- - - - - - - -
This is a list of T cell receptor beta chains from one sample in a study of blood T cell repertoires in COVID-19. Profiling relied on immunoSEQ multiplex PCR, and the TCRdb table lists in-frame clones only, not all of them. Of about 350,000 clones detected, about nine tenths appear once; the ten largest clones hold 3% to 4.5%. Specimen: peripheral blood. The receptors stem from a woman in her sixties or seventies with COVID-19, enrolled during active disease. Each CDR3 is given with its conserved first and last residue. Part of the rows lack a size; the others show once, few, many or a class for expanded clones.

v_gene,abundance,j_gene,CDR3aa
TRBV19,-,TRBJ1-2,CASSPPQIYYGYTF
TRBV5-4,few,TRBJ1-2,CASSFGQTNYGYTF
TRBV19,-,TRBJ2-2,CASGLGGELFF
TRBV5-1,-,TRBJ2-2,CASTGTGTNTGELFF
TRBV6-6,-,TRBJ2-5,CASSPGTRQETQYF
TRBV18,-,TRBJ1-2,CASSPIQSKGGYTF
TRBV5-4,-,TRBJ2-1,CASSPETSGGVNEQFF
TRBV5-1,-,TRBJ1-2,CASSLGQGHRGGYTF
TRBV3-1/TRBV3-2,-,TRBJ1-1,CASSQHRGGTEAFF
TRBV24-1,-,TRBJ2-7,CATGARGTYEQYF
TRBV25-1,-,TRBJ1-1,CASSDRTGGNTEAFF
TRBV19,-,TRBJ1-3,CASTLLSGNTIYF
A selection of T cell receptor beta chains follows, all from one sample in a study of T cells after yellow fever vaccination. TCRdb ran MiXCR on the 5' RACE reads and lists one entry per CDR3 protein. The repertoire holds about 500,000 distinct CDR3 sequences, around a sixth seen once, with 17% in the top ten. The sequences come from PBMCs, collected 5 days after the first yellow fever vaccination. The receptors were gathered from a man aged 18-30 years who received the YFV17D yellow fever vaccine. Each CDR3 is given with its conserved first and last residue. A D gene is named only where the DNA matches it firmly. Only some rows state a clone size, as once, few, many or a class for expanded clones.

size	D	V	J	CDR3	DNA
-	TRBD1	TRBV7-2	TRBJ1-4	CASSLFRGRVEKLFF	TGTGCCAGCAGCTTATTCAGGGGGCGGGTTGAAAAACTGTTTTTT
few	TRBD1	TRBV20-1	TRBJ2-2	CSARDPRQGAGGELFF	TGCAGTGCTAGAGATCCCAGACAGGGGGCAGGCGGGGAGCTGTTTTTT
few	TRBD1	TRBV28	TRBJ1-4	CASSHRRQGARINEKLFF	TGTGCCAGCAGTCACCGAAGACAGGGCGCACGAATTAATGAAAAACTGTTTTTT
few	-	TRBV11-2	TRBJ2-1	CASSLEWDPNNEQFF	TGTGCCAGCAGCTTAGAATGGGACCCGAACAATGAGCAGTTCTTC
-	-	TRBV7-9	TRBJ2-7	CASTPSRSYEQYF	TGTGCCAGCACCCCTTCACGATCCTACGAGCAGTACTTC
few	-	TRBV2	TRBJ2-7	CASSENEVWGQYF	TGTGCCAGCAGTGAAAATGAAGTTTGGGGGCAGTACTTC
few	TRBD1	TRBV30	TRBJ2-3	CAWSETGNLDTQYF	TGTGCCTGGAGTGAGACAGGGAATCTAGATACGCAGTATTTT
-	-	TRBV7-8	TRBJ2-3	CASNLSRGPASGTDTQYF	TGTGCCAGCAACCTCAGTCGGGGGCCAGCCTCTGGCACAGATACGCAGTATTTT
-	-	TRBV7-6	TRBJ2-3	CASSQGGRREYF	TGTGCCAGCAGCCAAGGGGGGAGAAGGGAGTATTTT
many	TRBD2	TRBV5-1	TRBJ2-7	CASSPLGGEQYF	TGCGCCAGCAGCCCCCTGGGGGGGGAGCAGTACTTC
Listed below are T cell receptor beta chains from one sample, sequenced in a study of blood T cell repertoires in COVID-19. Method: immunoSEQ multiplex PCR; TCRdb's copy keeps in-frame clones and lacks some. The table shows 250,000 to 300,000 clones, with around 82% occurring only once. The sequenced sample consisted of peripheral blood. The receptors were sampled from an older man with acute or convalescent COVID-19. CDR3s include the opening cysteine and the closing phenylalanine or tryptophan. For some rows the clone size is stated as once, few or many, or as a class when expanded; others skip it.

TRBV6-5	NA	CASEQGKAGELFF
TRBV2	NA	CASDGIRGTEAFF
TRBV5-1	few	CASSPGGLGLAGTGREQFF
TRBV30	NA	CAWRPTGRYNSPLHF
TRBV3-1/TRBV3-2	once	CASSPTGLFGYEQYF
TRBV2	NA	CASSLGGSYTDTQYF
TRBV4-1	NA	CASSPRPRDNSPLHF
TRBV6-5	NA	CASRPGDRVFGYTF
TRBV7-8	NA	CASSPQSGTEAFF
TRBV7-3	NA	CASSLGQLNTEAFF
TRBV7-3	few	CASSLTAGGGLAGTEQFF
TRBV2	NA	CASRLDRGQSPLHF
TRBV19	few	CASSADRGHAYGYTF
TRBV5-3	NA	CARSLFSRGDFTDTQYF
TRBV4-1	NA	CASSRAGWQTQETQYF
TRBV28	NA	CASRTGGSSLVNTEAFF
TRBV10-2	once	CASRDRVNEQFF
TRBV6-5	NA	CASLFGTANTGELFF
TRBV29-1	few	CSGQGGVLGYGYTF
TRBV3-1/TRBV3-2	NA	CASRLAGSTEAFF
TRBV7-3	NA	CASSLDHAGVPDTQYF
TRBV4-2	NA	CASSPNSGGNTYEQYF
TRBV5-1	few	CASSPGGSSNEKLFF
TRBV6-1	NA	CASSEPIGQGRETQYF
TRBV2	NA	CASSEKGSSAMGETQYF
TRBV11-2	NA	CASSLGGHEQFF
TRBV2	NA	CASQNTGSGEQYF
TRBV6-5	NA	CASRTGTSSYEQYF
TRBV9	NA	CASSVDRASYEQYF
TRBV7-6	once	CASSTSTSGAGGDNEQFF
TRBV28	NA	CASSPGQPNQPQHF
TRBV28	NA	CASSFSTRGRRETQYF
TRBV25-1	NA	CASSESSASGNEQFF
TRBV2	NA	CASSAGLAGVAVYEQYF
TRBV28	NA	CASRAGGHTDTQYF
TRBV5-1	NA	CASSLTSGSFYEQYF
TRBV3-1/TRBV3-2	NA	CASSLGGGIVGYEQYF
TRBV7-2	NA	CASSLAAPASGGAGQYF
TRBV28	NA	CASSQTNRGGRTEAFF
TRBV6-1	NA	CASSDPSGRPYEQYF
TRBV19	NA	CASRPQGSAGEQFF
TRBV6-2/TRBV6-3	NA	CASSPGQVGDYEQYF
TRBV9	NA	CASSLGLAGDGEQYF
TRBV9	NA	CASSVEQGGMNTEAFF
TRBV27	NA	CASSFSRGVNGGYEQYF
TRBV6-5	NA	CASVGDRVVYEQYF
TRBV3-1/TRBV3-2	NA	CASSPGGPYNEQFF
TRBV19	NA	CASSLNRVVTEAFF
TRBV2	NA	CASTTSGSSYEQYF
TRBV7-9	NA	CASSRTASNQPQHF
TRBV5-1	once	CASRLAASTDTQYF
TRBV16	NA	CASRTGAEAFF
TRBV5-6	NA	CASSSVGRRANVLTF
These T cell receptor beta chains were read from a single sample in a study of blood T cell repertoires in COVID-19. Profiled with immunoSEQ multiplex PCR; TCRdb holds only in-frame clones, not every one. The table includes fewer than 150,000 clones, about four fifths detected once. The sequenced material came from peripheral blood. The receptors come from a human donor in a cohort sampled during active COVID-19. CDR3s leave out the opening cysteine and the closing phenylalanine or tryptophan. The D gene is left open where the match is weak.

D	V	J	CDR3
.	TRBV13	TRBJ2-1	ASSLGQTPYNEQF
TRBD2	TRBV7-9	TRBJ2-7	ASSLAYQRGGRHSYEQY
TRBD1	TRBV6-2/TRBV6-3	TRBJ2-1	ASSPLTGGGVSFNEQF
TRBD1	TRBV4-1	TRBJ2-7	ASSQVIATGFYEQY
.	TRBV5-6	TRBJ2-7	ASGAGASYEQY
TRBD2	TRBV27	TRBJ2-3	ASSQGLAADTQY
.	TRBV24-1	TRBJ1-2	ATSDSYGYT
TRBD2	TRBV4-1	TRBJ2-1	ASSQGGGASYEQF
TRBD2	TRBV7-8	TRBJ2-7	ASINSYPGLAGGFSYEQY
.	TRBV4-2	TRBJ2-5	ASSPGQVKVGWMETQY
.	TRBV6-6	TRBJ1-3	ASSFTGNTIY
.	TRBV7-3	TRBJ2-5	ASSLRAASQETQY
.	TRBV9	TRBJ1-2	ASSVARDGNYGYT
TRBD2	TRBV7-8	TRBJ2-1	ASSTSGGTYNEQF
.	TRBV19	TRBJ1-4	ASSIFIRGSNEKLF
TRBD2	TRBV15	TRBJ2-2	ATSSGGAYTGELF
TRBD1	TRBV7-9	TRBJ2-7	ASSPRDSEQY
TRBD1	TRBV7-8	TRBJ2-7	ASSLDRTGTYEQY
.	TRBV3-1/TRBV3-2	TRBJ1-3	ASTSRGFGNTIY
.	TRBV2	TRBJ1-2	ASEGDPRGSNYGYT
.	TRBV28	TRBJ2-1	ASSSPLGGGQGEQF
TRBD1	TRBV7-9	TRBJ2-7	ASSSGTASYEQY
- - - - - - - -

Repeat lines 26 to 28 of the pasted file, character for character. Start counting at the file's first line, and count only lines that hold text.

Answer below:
many	TRBD2	TRBV5-1	TRBJ2-7	CASSPLGGEQYF	TGCGCCAGCAGCCCCCTGGGGGGGGAGCAGTACTTC
Listed below are T cell receptor beta chains from one sample, sequenced in a study of blood T cell repertoires in COVID-19. Method: immunoSEQ multiplex PCR; TCRdb's copy keeps in-frame clones and lacks some. The table shows 250,000 to 300,000 clones, with around 82% occurring only once. The sequenced sample consisted of peripheral blood. The receptors were sampled from an older man with acute or convalescent COVID-19. CDR3s include the opening cysteine and the closing phenylalanine or tryptophan. For some rows the clone size is stated as once, few or many, or as a class when expanded; others skip it.

TRBV6-5	NA	CASEQGKAGELFF